Another theory I have on genealogical brick walls is that they are the product of dysfunctional families. I define dysfunctional not in the modern psychological sense, but in a genealogical sense that it was a family that differed from the norm: mom and dad with kids who grow up, get married, and mom and dad grow old and die. Anything that disrupts this norm such as a single parent, being orphaned, or a family life that wasn't great results in a break from the larger family and may lead to two things that impedes genealogy: (i) your line loses touch with the other family members so there is no oral history passed down; (ii) the larger family loses track of this line and it is not included in compiled genealogies.
Tolstoy wrote that every unhappy family was unhappy in its own way. If you consider all the families from which we descend it's only sensible that they span the Bell Curve of happy to unhappy. Some of the couples married for love, most didn't. Some of the families were happy and some weren't.
Here's two examples and they have affected my research, I feel, tremendously. My 100% Yankee great-grandfather Burt Hale Pinkham was born in 1881 in Dover, New Hampshire. His family, and the families of both his parents had real troubles. His father, George Hale Pinkham 1843-1888, served in the Civil War for its entirety. Whether the war had an impact or not, he clearly became delusional and violent. He was committed to the State Asylum where he died. I've always suspected [and clearly I cannot prove or disprove these theories] that his brothers didn't want anything to do with him. He had one brother who became a prominent citizen, serving as Free-Will Baptist minister and a representative to the state legislature of New Hampshire. Despite that, and having no children, when Charles Luther Pinkham died he mentioned none of nieces and nephews. George was a shoemaker and when he died, he left a widow with four children. She had no education and took in washing for a living. So this family was in the lower economic levels. My great-grandfather only kept connections with his own sisters and somewhat with his mother's family. However, the Pinkham family connections had been forever severed.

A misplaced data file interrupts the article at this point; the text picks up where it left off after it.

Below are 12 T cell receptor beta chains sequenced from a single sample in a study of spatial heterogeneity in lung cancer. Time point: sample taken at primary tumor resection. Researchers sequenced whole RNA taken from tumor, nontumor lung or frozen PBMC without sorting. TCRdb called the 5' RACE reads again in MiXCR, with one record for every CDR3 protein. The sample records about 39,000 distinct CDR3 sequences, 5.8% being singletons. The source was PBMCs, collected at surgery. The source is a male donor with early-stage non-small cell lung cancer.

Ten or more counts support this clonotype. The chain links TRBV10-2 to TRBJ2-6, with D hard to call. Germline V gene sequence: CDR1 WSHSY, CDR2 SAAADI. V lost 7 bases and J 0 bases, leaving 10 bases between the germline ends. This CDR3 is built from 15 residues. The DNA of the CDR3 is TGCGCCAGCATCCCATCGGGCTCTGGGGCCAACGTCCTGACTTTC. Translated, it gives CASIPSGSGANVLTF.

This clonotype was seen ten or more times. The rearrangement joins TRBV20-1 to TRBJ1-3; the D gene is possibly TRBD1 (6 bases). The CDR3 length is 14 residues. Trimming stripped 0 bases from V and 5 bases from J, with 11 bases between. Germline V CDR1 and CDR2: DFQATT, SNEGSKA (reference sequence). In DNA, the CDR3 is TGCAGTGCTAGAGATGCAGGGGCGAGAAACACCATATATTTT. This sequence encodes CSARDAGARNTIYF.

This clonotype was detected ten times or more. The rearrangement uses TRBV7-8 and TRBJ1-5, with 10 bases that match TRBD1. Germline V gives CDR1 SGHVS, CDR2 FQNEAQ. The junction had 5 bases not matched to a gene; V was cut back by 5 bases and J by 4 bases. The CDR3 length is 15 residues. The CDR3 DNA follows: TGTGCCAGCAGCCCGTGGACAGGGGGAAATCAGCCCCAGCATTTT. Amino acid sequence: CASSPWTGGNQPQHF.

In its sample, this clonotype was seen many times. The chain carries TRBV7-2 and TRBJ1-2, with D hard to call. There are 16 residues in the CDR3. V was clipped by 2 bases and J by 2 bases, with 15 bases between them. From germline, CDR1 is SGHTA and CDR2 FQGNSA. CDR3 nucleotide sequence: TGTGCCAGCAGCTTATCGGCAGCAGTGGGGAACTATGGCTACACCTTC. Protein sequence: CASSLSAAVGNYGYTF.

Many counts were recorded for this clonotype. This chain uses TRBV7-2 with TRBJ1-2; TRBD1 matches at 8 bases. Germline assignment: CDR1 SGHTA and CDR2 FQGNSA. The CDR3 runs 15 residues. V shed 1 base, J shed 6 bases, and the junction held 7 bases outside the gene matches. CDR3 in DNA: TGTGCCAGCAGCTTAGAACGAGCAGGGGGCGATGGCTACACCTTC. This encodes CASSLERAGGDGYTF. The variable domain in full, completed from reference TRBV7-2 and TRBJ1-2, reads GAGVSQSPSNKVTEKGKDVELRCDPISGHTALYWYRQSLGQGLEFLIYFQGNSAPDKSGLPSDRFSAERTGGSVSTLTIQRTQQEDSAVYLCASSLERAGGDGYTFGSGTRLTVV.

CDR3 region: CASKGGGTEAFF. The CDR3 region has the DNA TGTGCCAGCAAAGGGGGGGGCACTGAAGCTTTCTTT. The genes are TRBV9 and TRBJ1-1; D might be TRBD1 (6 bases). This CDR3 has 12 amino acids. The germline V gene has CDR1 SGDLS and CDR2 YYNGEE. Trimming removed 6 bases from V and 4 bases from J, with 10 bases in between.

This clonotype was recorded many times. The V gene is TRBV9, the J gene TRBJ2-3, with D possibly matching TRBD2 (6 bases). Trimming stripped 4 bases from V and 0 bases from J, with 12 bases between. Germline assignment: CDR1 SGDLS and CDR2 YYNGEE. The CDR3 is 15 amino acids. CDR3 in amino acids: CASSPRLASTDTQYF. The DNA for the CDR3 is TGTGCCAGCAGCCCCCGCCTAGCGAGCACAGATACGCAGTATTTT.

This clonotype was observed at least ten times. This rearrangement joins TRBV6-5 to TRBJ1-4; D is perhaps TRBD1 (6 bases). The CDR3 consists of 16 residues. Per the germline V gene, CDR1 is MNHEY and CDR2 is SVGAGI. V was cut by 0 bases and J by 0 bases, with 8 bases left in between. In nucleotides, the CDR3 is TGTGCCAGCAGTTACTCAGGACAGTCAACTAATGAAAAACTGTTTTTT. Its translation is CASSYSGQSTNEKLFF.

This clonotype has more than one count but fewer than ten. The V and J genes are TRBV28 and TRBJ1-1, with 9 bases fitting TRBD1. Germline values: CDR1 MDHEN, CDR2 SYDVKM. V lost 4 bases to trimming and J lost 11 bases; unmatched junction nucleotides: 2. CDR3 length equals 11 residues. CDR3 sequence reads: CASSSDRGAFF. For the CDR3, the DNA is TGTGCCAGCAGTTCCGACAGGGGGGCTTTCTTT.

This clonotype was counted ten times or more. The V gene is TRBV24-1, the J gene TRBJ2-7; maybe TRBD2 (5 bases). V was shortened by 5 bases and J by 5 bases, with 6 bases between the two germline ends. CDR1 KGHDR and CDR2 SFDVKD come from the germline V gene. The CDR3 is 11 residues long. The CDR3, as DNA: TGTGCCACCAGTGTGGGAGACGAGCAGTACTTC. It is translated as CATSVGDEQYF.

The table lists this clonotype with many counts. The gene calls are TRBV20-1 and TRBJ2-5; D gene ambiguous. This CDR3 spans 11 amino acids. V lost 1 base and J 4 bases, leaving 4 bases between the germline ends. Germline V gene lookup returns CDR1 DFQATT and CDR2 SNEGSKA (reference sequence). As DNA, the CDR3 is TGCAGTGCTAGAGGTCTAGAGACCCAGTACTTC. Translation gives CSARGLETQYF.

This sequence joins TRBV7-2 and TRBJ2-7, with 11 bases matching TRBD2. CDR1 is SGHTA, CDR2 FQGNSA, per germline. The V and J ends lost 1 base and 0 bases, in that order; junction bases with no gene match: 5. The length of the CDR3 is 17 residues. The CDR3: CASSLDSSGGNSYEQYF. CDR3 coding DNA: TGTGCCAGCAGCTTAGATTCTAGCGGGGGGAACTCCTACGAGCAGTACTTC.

George's wife was Olive Ann Hurd 1851-1934. Her father Benjamin Wingate Hurd abandoned their family in 1860. Ostensibly he went west to work and then served in the Civil War in the cavalry in Kansas. Benjamin did serve in the Civil War. He just never returned to Dover, N.H. and had another family in Kansas City. This left his wife Abiah Russell Learned 1830-1926 in poverty as well. Leaving a woman in the 19th century was not only immoral, it was criminal. She could not own property for the most part. She probably had no education. And occupations for women were scarce. She was at the mercy of her own family or her in-laws for help. And certainly in the 1860 U.S. census, Abiah is living with her mother-in-law and next door to her brother-in-law. So in two successive generations Abiah and her daughter Olive had to raise their families on their own. I can't tell you how much respect and awe I have for those two women. It's probably a large part of why I love trying to figure out female genealogy so much. Their stories and places in history really need to be told.
Maybe I've read too much Dickens and Austin, but you get the feeling that the branches of the family that had these sort of problems, were pushed to the side. You can call it the Poor Relatives Syndrome. In any case, as I've stated the families split and forget each other. The continuity of tradition is broken. And the relatives in poverty don't have time or resources to worry about their own ancestors or saving records from them to pass on. Life was the struggle. Genealogy should never rank high when you need to put food on the table.
Remarkably you can actually benefit if your ancestors were truly, truly poor. Pauper records are great to use and have helped me solve some problems for others. I think my ancestors were those just above that level--subsistence poor, if you will. In any case, the loss of a parent or any sort of major shake-up in a family probably means trouble for the genealogist 150 or more years later.